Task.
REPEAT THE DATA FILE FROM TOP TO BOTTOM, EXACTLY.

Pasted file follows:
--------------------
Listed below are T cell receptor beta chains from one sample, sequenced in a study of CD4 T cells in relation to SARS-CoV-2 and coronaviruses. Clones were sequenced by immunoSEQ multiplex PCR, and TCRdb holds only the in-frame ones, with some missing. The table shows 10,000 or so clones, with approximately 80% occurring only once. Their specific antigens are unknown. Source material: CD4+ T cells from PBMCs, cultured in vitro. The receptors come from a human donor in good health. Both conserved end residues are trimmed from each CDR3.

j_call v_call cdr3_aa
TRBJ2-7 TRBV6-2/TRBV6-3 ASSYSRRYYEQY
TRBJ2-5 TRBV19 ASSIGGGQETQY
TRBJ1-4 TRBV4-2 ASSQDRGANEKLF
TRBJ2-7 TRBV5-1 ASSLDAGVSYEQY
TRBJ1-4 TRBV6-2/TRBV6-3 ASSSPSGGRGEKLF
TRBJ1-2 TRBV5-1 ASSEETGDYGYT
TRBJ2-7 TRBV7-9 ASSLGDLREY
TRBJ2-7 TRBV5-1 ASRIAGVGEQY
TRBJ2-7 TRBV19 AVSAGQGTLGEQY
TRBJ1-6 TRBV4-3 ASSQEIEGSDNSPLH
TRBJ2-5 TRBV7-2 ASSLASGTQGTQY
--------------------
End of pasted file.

Listed below are T cell receptor beta chains from one sample, sequenced in a study of CD4 T cells in relation to SARS-CoV-2 and coronaviruses. Clones were sequenced by immunoSEQ multiplex PCR, and TCRdb holds only the in-frame ones, with some missing. The table shows 10,000 or so clones, with approximately 80% occurring only once. Their specific antigens are unknown. Source material: CD4+ T cells from PBMCs, cultured in vitro. The receptors come from a human donor in good health. Both conserved end residues are trimmed from each CDR3.

j_call v_call cdr3_aa
TRBJ2-7 TRBV6-2/TRBV6-3 ASSYSRRYYEQY
TRBJ2-5 TRBV19 ASSIGGGQETQY
TRBJ1-4 TRBV4-2 ASSQDRGANEKLF
TRBJ2-7 TRBV5-1 ASSLDAGVSYEQY
TRBJ1-4 TRBV6-2/TRBV6-3 ASSSPSGGRGEKLF
TRBJ1-2 TRBV5-1 ASSEETGDYGYT
TRBJ2-7 TRBV7-9 ASSLGDLREY
TRBJ2-7 TRBV5-1 ASRIAGVGEQY
TRBJ2-7 TRBV19 AVSAGQGTLGEQY
TRBJ1-6 TRBV4-3 ASSQEIEGSDNSPLH
TRBJ2-5 TRBV7-2 ASSLASGTQGTQY